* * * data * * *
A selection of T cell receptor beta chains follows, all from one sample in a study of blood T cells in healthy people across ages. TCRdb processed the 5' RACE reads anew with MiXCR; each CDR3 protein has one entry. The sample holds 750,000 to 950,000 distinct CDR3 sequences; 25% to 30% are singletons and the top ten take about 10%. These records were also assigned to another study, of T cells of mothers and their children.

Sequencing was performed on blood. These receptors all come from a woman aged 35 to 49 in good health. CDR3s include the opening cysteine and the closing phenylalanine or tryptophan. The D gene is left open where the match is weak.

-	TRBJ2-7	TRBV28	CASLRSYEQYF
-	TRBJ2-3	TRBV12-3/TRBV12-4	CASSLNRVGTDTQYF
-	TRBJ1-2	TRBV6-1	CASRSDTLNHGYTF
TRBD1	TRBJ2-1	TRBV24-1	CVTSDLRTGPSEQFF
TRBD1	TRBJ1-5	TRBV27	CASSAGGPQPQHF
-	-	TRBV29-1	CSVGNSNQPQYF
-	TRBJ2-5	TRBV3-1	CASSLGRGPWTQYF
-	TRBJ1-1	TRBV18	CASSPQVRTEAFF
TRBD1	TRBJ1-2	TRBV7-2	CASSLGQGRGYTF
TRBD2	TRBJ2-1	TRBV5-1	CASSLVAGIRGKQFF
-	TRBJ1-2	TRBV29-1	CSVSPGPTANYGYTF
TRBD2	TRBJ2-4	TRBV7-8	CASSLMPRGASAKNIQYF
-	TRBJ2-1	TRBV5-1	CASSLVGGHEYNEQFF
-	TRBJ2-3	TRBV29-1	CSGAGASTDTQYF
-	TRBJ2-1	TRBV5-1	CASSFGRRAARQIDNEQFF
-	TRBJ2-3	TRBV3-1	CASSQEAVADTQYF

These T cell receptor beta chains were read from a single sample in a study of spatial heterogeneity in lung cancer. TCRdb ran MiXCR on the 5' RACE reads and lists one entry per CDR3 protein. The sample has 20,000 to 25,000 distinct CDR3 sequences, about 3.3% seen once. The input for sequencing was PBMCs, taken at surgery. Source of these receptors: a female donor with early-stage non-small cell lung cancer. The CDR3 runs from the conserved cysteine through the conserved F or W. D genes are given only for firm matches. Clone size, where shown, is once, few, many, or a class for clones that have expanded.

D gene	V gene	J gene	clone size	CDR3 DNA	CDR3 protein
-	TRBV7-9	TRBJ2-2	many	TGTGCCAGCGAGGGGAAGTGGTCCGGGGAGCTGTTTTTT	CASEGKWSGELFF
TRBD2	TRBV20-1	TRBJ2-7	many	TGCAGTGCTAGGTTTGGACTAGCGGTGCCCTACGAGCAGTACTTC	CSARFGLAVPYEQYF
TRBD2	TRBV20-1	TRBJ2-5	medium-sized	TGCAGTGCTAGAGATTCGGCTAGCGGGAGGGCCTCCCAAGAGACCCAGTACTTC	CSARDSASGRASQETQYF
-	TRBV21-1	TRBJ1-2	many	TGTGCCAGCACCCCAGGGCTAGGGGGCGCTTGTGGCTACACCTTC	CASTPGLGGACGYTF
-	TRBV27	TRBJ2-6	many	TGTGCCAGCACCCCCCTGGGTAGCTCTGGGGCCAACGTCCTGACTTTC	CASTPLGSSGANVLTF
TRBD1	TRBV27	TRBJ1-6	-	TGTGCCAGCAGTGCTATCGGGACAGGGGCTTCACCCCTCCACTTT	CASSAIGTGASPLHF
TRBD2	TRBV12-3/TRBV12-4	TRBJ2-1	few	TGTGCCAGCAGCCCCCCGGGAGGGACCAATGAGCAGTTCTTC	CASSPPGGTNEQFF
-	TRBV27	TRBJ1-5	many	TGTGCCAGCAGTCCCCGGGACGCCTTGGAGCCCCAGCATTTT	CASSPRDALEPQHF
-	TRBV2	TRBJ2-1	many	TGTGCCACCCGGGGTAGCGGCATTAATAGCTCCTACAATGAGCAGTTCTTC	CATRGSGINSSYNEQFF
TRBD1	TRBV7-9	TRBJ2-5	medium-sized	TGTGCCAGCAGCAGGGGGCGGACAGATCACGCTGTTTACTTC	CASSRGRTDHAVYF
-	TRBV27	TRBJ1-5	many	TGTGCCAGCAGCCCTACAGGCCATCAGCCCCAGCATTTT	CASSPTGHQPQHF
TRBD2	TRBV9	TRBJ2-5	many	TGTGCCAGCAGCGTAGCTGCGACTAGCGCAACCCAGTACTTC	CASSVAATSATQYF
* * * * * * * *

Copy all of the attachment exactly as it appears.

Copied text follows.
A selection of T cell receptor beta chains follows, all from one sample in a study of blood T cells in healthy people across ages. TCRdb processed the 5' RACE reads anew with MiXCR; each CDR3 protein has one entry. The sample holds 750,000 to 950,000 distinct CDR3 sequences; 25% to 30% are singletons and the top ten take about 10%. These records were also assigned to another study, of T cells of mothers and their children.

Sequencing was performed on blood. These receptors all come from a woman aged 35 to 49 in good health. CDR3s include the opening cysteine and the closing phenylalanine or tryptophan. The D gene is left open where the match is weak.

-	TRBJ2-7	TRBV28	CASLRSYEQYF
-	TRBJ2-3	TRBV12-3/TRBV12-4	CASSLNRVGTDTQYF
-	TRBJ1-2	TRBV6-1	CASRSDTLNHGYTF
TRBD1	TRBJ2-1	TRBV24-1	CVTSDLRTGPSEQFF
TRBD1	TRBJ1-5	TRBV27	CASSAGGPQPQHF
-	-	TRBV29-1	CSVGNSNQPQYF
-	TRBJ2-5	TRBV3-1	CASSLGRGPWTQYF
-	TRBJ1-1	TRBV18	CASSPQVRTEAFF
TRBD1	TRBJ1-2	TRBV7-2	CASSLGQGRGYTF
TRBD2	TRBJ2-1	TRBV5-1	CASSLVAGIRGKQFF
-	TRBJ1-2	TRBV29-1	CSVSPGPTANYGYTF
TRBD2	TRBJ2-4	TRBV7-8	CASSLMPRGASAKNIQYF
-	TRBJ2-1	TRBV5-1	CASSLVGGHEYNEQFF
-	TRBJ2-3	TRBV29-1	CSGAGASTDTQYF
-	TRBJ2-1	TRBV5-1	CASSFGRRAARQIDNEQFF
-	TRBJ2-3	TRBV3-1	CASSQEAVADTQYF

These T cell receptor beta chains were read from a single sample in a study of spatial heterogeneity in lung cancer. TCRdb ran MiXCR on the 5' RACE reads and lists one entry per CDR3 protein. The sample has 20,000 to 25,000 distinct CDR3 sequences, about 3.3% seen once. The input for sequencing was PBMCs, taken at surgery. Source of these receptors: a female donor with early-stage non-small cell lung cancer. The CDR3 runs from the conserved cysteine through the conserved F or W. D genes are given only for firm matches. Clone size, where shown, is once, few, many, or a class for clones that have expanded.

D gene	V gene	J gene	clone size	CDR3 DNA	CDR3 protein
-	TRBV7-9	TRBJ2-2	many	TGTGCCAGCGAGGGGAAGTGGTCCGGGGAGCTGTTTTTT	CASEGKWSGELFF
TRBD2	TRBV20-1	TRBJ2-7	many	TGCAGTGCTAGGTTTGGACTAGCGGTGCCCTACGAGCAGTACTTC	CSARFGLAVPYEQYF
TRBD2	TRBV20-1	TRBJ2-5	medium-sized	TGCAGTGCTAGAGATTCGGCTAGCGGGAGGGCCTCCCAAGAGACCCAGTACTTC	CSARDSASGRASQETQYF
-	TRBV21-1	TRBJ1-2	many	TGTGCCAGCACCCCAGGGCTAGGGGGCGCTTGTGGCTACACCTTC	CASTPGLGGACGYTF
-	TRBV27	TRBJ2-6	many	TGTGCCAGCACCCCCCTGGGTAGCTCTGGGGCCAACGTCCTGACTTTC	CASTPLGSSGANVLTF
TRBD1	TRBV27	TRBJ1-6	-	TGTGCCAGCAGTGCTATCGGGACAGGGGCTTCACCCCTCCACTTT	CASSAIGTGASPLHF
TRBD2	TRBV12-3/TRBV12-4	TRBJ2-1	few	TGTGCCAGCAGCCCCCCGGGAGGGACCAATGAGCAGTTCTTC	CASSPPGGTNEQFF
-	TRBV27	TRBJ1-5	many	TGTGCCAGCAGTCCCCGGGACGCCTTGGAGCCCCAGCATTTT	CASSPRDALEPQHF
-	TRBV2	TRBJ2-1	many	TGTGCCACCCGGGGTAGCGGCATTAATAGCTCCTACAATGAGCAGTTCTTC	CATRGSGINSSYNEQFF
TRBD1	TRBV7-9	TRBJ2-5	medium-sized	TGTGCCAGCAGCAGGGGGCGGACAGATCACGCTGTTTACTTC	CASSRGRTDHAVYF
-	TRBV27	TRBJ1-5	many	TGTGCCAGCAGCCCTACAGGCCATCAGCCCCAGCATTTT	CASSPTGHQPQHF
TRBD2	TRBV9	TRBJ2-5	many	TGTGCCAGCAGCGTAGCTGCGACTAGCGCAACCCAGTACTTC	CASSVAATSATQYF